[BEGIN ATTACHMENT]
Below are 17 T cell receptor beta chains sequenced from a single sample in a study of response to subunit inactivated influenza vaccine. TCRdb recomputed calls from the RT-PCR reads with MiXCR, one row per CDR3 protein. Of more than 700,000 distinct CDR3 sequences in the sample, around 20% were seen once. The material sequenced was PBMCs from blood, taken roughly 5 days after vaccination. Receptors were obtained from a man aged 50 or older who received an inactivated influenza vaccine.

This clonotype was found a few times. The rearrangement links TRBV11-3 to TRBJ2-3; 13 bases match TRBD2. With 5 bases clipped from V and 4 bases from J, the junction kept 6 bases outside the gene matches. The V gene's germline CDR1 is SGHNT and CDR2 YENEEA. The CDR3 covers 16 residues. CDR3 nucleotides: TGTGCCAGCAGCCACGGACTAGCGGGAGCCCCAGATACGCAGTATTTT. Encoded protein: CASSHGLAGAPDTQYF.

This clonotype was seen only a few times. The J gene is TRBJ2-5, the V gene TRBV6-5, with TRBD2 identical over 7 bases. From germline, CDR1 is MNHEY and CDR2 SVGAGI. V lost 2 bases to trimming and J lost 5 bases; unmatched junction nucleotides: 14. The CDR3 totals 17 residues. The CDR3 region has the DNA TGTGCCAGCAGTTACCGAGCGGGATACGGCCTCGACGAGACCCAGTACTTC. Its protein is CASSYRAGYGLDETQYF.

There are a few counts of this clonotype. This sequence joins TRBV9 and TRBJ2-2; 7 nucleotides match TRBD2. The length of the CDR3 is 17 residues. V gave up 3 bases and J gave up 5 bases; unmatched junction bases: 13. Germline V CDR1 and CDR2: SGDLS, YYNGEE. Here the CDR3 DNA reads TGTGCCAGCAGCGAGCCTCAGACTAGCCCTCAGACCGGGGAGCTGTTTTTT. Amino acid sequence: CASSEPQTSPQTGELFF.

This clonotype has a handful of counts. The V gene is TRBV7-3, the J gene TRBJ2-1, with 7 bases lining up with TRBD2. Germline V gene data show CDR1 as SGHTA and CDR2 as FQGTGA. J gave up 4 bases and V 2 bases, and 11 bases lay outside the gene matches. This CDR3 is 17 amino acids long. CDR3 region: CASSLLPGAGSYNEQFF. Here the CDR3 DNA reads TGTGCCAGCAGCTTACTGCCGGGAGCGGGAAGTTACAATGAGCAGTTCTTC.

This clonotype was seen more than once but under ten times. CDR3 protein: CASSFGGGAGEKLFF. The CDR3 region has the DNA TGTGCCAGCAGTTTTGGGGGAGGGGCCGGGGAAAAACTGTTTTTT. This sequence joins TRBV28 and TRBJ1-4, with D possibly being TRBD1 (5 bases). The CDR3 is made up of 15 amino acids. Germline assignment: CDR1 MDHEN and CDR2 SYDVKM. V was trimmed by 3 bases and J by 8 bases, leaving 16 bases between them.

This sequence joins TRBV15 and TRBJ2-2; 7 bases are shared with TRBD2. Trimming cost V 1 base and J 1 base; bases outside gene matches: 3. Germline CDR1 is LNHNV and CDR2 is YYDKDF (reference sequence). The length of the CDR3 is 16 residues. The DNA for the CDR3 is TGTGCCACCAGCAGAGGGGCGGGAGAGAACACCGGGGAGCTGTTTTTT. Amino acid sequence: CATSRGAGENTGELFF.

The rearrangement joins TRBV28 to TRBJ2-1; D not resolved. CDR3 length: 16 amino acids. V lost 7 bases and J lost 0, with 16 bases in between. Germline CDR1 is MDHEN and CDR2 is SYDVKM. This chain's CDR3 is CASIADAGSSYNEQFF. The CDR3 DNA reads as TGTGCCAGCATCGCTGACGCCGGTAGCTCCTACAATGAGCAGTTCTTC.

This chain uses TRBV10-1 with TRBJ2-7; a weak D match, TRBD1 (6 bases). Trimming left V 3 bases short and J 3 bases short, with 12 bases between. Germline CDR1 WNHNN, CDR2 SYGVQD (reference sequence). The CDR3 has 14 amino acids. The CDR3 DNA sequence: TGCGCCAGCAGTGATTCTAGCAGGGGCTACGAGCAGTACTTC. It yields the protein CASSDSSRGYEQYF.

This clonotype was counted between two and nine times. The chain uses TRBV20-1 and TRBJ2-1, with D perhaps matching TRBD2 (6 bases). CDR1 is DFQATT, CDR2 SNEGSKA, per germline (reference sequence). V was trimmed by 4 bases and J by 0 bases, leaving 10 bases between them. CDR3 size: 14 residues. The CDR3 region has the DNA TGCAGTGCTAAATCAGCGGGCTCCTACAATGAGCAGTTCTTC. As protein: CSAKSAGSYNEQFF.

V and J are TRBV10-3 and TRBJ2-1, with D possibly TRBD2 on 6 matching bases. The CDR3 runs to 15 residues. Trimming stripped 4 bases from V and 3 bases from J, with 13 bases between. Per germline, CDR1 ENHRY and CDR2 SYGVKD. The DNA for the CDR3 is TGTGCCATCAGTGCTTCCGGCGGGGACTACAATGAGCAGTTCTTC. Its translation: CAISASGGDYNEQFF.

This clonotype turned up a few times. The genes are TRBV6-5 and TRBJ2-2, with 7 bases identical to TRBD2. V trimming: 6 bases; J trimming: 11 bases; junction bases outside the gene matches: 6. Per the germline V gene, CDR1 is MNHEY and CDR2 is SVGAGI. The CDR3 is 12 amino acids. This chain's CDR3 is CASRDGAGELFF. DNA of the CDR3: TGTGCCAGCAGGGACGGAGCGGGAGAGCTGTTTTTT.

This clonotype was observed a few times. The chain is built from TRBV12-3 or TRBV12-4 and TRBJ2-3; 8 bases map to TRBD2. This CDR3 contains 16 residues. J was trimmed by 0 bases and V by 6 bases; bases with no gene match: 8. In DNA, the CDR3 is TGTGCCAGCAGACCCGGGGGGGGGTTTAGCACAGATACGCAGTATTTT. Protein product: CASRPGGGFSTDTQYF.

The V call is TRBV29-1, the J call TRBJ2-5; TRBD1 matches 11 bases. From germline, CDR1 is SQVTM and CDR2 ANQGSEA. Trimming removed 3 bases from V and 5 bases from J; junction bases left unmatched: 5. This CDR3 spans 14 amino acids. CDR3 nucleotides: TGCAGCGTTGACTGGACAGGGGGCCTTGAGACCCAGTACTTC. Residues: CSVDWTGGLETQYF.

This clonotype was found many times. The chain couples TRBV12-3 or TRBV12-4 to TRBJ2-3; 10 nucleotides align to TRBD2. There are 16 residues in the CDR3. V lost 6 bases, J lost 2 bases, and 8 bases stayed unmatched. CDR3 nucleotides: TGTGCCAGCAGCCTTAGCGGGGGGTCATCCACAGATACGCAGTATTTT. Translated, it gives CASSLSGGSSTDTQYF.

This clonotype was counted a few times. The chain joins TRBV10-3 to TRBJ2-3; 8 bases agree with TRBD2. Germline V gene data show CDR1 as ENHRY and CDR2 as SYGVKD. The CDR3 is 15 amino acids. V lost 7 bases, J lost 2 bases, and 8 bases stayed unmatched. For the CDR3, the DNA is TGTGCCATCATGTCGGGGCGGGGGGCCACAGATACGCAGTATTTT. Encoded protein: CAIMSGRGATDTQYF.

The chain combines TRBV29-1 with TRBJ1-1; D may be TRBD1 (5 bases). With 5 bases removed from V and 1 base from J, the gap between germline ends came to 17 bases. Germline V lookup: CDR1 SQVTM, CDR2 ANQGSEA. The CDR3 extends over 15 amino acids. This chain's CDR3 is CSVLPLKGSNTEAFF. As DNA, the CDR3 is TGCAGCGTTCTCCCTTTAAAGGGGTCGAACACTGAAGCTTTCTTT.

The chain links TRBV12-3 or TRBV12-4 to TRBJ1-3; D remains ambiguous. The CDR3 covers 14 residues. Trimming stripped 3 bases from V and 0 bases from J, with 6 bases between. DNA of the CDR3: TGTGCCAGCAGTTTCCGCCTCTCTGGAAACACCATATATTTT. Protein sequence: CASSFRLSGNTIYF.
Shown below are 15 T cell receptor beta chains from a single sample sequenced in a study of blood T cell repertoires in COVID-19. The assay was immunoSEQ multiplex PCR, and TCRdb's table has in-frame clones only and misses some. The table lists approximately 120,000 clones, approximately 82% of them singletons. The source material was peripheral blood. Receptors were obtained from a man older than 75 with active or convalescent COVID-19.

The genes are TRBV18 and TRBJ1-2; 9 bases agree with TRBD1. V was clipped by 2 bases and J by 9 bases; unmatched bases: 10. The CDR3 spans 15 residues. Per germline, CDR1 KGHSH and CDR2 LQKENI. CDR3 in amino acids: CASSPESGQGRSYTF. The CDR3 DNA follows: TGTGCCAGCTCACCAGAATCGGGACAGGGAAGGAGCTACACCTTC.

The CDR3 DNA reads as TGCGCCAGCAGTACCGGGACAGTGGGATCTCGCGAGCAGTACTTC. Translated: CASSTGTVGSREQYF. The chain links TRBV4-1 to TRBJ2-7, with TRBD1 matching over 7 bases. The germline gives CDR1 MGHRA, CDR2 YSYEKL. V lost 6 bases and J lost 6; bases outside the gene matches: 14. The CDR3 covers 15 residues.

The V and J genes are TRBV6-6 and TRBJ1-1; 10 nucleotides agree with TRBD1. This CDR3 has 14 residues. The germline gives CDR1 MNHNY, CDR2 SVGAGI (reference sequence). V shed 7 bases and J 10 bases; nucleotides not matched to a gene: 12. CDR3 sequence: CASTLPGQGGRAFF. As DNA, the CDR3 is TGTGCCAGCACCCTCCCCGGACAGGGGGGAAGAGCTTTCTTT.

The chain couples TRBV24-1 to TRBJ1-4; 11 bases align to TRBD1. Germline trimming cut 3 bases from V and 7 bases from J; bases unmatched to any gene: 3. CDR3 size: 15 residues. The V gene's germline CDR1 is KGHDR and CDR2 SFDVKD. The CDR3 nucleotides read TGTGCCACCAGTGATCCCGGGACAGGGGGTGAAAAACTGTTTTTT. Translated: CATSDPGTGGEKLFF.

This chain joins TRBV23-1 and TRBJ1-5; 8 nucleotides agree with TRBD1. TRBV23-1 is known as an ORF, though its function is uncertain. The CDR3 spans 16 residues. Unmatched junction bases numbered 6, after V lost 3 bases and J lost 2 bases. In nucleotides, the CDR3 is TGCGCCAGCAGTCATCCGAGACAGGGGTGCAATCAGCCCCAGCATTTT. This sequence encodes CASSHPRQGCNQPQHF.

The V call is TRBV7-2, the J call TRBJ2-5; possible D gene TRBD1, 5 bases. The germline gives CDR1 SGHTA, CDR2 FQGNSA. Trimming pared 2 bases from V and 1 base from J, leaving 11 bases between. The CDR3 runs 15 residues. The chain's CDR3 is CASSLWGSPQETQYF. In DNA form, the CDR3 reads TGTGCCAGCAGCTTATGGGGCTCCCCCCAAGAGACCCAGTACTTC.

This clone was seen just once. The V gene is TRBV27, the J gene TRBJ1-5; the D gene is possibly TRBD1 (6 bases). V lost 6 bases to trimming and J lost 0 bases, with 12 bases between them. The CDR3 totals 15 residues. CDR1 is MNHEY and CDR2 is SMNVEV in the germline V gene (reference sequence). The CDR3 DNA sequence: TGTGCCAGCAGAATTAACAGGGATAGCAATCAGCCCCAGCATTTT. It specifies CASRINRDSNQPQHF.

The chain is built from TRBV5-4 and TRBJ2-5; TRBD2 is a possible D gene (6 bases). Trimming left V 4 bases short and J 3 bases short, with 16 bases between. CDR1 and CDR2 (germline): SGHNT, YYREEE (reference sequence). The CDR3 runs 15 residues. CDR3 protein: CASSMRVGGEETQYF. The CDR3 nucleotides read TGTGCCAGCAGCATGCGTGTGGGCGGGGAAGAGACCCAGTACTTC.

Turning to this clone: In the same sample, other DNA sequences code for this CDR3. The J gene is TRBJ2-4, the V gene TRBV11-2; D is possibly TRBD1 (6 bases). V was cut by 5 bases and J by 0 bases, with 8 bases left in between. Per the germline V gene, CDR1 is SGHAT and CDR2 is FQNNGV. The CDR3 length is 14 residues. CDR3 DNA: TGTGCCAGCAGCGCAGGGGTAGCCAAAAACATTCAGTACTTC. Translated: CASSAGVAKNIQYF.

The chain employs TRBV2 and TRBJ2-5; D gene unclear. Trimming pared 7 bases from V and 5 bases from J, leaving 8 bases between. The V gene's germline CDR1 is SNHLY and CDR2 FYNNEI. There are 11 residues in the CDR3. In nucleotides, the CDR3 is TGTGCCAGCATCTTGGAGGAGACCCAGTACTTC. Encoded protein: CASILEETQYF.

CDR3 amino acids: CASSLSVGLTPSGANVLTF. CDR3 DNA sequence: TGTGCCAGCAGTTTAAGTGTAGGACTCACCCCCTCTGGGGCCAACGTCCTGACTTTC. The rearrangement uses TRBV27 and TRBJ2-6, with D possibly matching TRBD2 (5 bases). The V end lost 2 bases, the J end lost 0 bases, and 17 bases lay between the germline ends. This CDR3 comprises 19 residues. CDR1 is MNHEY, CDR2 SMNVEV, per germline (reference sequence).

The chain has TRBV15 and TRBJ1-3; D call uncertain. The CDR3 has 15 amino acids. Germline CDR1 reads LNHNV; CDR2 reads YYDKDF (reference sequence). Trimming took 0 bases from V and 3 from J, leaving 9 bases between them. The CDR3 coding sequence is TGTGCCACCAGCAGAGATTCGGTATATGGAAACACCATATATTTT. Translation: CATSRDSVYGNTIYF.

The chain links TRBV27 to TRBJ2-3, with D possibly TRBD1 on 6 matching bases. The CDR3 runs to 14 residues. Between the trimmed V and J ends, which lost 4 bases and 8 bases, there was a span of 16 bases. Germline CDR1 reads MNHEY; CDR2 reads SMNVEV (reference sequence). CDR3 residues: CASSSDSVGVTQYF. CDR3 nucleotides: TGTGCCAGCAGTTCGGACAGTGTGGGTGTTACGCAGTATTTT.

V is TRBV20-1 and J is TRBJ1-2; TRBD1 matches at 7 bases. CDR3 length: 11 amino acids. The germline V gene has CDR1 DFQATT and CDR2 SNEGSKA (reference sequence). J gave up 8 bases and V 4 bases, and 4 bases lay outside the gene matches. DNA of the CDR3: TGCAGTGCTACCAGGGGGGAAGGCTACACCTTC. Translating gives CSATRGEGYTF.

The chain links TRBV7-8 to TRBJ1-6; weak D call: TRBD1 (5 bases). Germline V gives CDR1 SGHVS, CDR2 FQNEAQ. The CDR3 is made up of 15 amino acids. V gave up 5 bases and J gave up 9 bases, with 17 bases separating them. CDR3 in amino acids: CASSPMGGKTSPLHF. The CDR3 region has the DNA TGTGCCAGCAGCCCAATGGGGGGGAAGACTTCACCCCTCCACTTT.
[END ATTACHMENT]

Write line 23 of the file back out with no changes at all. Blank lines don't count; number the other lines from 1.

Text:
The chain couples TRBV24-1 to TRBJ1-4; 11 bases align to TRBD1. Germline trimming cut 3 bases from V and 7 bases from J; bases unmatched to any gene: 3. CDR3 size: 15 residues. The V gene's germline CDR1 is KGHDR and CDR2 SFDVKD. The CDR3 nucleotides read TGTGCCACCAGTGATCCCGGGACAGGGGGTGAAAAACTGTTTTTT. Translated: CATSDPGTGGEKLFF.